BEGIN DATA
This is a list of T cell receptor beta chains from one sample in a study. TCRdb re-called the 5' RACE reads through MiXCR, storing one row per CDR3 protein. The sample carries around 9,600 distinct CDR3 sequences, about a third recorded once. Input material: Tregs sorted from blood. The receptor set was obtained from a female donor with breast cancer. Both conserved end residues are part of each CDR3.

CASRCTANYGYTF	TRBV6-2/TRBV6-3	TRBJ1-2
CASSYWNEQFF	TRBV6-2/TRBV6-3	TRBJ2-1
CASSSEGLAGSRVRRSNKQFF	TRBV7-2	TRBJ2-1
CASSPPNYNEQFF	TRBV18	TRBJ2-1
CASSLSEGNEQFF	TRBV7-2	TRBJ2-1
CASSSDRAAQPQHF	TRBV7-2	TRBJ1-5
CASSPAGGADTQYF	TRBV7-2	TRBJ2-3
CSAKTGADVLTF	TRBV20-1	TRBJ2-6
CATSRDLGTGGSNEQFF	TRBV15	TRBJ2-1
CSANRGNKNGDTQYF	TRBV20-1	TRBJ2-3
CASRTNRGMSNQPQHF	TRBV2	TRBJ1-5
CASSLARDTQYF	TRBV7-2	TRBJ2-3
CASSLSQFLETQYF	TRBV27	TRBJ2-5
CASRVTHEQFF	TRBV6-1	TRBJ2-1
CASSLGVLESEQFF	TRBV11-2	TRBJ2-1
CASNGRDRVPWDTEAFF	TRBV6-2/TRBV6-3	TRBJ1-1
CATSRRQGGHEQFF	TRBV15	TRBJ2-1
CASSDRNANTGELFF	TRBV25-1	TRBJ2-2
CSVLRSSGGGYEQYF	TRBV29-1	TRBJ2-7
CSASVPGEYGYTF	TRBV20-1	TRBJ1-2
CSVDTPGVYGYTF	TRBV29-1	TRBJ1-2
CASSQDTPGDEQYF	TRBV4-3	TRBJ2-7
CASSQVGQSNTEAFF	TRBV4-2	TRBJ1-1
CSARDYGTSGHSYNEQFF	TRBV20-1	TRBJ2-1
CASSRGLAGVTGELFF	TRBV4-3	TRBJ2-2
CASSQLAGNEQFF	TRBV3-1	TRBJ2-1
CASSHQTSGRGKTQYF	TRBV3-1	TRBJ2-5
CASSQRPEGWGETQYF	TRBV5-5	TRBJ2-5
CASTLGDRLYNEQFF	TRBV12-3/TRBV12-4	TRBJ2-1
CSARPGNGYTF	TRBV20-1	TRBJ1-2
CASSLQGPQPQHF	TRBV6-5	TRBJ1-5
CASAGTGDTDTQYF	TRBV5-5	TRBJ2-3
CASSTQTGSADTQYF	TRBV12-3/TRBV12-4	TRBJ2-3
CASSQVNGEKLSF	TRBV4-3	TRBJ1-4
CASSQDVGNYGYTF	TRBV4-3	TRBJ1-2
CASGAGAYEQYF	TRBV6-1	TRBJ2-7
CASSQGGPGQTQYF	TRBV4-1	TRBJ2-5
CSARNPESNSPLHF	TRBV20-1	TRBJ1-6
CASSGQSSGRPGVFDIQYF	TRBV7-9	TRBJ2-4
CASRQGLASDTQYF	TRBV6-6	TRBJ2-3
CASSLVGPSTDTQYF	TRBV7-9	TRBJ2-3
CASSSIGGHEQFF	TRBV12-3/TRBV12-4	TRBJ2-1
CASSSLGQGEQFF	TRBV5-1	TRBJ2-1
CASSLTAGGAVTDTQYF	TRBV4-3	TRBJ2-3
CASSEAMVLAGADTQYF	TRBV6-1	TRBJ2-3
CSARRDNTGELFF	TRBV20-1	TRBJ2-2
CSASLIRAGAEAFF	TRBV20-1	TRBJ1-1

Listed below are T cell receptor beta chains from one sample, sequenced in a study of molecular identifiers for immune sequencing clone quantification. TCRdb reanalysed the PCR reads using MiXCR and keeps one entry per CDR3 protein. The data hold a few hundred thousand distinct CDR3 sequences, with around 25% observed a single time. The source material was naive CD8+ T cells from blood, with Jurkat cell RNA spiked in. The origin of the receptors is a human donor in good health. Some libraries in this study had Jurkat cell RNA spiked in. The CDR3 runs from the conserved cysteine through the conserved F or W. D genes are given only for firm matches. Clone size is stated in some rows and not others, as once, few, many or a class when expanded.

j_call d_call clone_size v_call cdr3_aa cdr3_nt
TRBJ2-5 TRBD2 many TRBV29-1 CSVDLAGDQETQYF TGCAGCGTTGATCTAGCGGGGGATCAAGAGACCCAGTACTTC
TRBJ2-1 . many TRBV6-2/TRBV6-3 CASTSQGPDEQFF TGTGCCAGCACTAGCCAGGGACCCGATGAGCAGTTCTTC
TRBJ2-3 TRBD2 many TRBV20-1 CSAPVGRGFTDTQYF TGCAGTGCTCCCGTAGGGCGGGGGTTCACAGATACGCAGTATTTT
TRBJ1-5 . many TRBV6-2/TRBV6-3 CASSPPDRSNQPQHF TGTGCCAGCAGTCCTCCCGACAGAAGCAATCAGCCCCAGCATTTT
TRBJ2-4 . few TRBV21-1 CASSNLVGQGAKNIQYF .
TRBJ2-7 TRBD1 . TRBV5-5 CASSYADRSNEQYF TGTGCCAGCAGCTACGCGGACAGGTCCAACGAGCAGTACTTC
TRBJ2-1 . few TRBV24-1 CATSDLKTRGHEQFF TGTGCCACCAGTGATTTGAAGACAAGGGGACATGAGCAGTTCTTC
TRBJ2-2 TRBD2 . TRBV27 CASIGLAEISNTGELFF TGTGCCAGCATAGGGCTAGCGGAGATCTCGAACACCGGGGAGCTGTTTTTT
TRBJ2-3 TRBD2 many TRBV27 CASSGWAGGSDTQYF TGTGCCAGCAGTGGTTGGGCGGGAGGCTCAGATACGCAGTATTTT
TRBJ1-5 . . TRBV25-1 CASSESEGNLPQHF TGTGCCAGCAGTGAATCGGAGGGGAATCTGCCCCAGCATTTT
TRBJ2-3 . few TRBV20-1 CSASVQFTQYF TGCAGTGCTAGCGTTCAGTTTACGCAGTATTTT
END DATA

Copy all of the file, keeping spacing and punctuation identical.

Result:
This is a list of T cell receptor beta chains from one sample in a study. TCRdb re-called the 5' RACE reads through MiXCR, storing one row per CDR3 protein. The sample carries around 9,600 distinct CDR3 sequences, about a third recorded once. Input material: Tregs sorted from blood. The receptor set was obtained from a female donor with breast cancer. Both conserved end residues are part of each CDR3.

CASRCTANYGYTF	TRBV6-2/TRBV6-3	TRBJ1-2
CASSYWNEQFF	TRBV6-2/TRBV6-3	TRBJ2-1
CASSSEGLAGSRVRRSNKQFF	TRBV7-2	TRBJ2-1
CASSPPNYNEQFF	TRBV18	TRBJ2-1
CASSLSEGNEQFF	TRBV7-2	TRBJ2-1
CASSSDRAAQPQHF	TRBV7-2	TRBJ1-5
CASSPAGGADTQYF	TRBV7-2	TRBJ2-3
CSAKTGADVLTF	TRBV20-1	TRBJ2-6
CATSRDLGTGGSNEQFF	TRBV15	TRBJ2-1
CSANRGNKNGDTQYF	TRBV20-1	TRBJ2-3
CASRTNRGMSNQPQHF	TRBV2	TRBJ1-5
CASSLARDTQYF	TRBV7-2	TRBJ2-3
CASSLSQFLETQYF	TRBV27	TRBJ2-5
CASRVTHEQFF	TRBV6-1	TRBJ2-1
CASSLGVLESEQFF	TRBV11-2	TRBJ2-1
CASNGRDRVPWDTEAFF	TRBV6-2/TRBV6-3	TRBJ1-1
CATSRRQGGHEQFF	TRBV15	TRBJ2-1
CASSDRNANTGELFF	TRBV25-1	TRBJ2-2
CSVLRSSGGGYEQYF	TRBV29-1	TRBJ2-7
CSASVPGEYGYTF	TRBV20-1	TRBJ1-2
CSVDTPGVYGYTF	TRBV29-1	TRBJ1-2
CASSQDTPGDEQYF	TRBV4-3	TRBJ2-7
CASSQVGQSNTEAFF	TRBV4-2	TRBJ1-1
CSARDYGTSGHSYNEQFF	TRBV20-1	TRBJ2-1
CASSRGLAGVTGELFF	TRBV4-3	TRBJ2-2
CASSQLAGNEQFF	TRBV3-1	TRBJ2-1
CASSHQTSGRGKTQYF	TRBV3-1	TRBJ2-5
CASSQRPEGWGETQYF	TRBV5-5	TRBJ2-5
CASTLGDRLYNEQFF	TRBV12-3/TRBV12-4	TRBJ2-1
CSARPGNGYTF	TRBV20-1	TRBJ1-2
CASSLQGPQPQHF	TRBV6-5	TRBJ1-5
CASAGTGDTDTQYF	TRBV5-5	TRBJ2-3
CASSTQTGSADTQYF	TRBV12-3/TRBV12-4	TRBJ2-3
CASSQVNGEKLSF	TRBV4-3	TRBJ1-4
CASSQDVGNYGYTF	TRBV4-3	TRBJ1-2
CASGAGAYEQYF	TRBV6-1	TRBJ2-7
CASSQGGPGQTQYF	TRBV4-1	TRBJ2-5
CSARNPESNSPLHF	TRBV20-1	TRBJ1-6
CASSGQSSGRPGVFDIQYF	TRBV7-9	TRBJ2-4
CASRQGLASDTQYF	TRBV6-6	TRBJ2-3
CASSLVGPSTDTQYF	TRBV7-9	TRBJ2-3
CASSSIGGHEQFF	TRBV12-3/TRBV12-4	TRBJ2-1
CASSSLGQGEQFF	TRBV5-1	TRBJ2-1
CASSLTAGGAVTDTQYF	TRBV4-3	TRBJ2-3
CASSEAMVLAGADTQYF	TRBV6-1	TRBJ2-3
CSARRDNTGELFF	TRBV20-1	TRBJ2-2
CSASLIRAGAEAFF	TRBV20-1	TRBJ1-1

Listed below are T cell receptor beta chains from one sample, sequenced in a study of molecular identifiers for immune sequencing clone quantification. TCRdb reanalysed the PCR reads using MiXCR and keeps one entry per CDR3 protein. The data hold a few hundred thousand distinct CDR3 sequences, with around 25% observed a single time. The source material was naive CD8+ T cells from blood, with Jurkat cell RNA spiked in. The origin of the receptors is a human donor in good health. Some libraries in this study had Jurkat cell RNA spiked in. The CDR3 runs from the conserved cysteine through the conserved F or W. D genes are given only for firm matches. Clone size is stated in some rows and not others, as once, few, many or a class when expanded.

j_call d_call clone_size v_call cdr3_aa cdr3_nt
TRBJ2-5 TRBD2 many TRBV29-1 CSVDLAGDQETQYF TGCAGCGTTGATCTAGCGGGGGATCAAGAGACCCAGTACTTC
TRBJ2-1 . many TRBV6-2/TRBV6-3 CASTSQGPDEQFF TGTGCCAGCACTAGCCAGGGACCCGATGAGCAGTTCTTC
TRBJ2-3 TRBD2 many TRBV20-1 CSAPVGRGFTDTQYF TGCAGTGCTCCCGTAGGGCGGGGGTTCACAGATACGCAGTATTTT
TRBJ1-5 . many TRBV6-2/TRBV6-3 CASSPPDRSNQPQHF TGTGCCAGCAGTCCTCCCGACAGAAGCAATCAGCCCCAGCATTTT
TRBJ2-4 . few TRBV21-1 CASSNLVGQGAKNIQYF .
TRBJ2-7 TRBD1 . TRBV5-5 CASSYADRSNEQYF TGTGCCAGCAGCTACGCGGACAGGTCCAACGAGCAGTACTTC
TRBJ2-1 . few TRBV24-1 CATSDLKTRGHEQFF TGTGCCACCAGTGATTTGAAGACAAGGGGACATGAGCAGTTCTTC
TRBJ2-2 TRBD2 . TRBV27 CASIGLAEISNTGELFF TGTGCCAGCATAGGGCTAGCGGAGATCTCGAACACCGGGGAGCTGTTTTTT
TRBJ2-3 TRBD2 many TRBV27 CASSGWAGGSDTQYF TGTGCCAGCAGTGGTTGGGCGGGAGGCTCAGATACGCAGTATTTT
TRBJ1-5 . . TRBV25-1 CASSESEGNLPQHF TGTGCCAGCAGTGAATCGGAGGGGAATCTGCCCCAGCATTTT
TRBJ2-3 . few TRBV20-1 CSASVQFTQYF TGCAGTGCTAGCGTTCAGTTTACGCAGTATTTT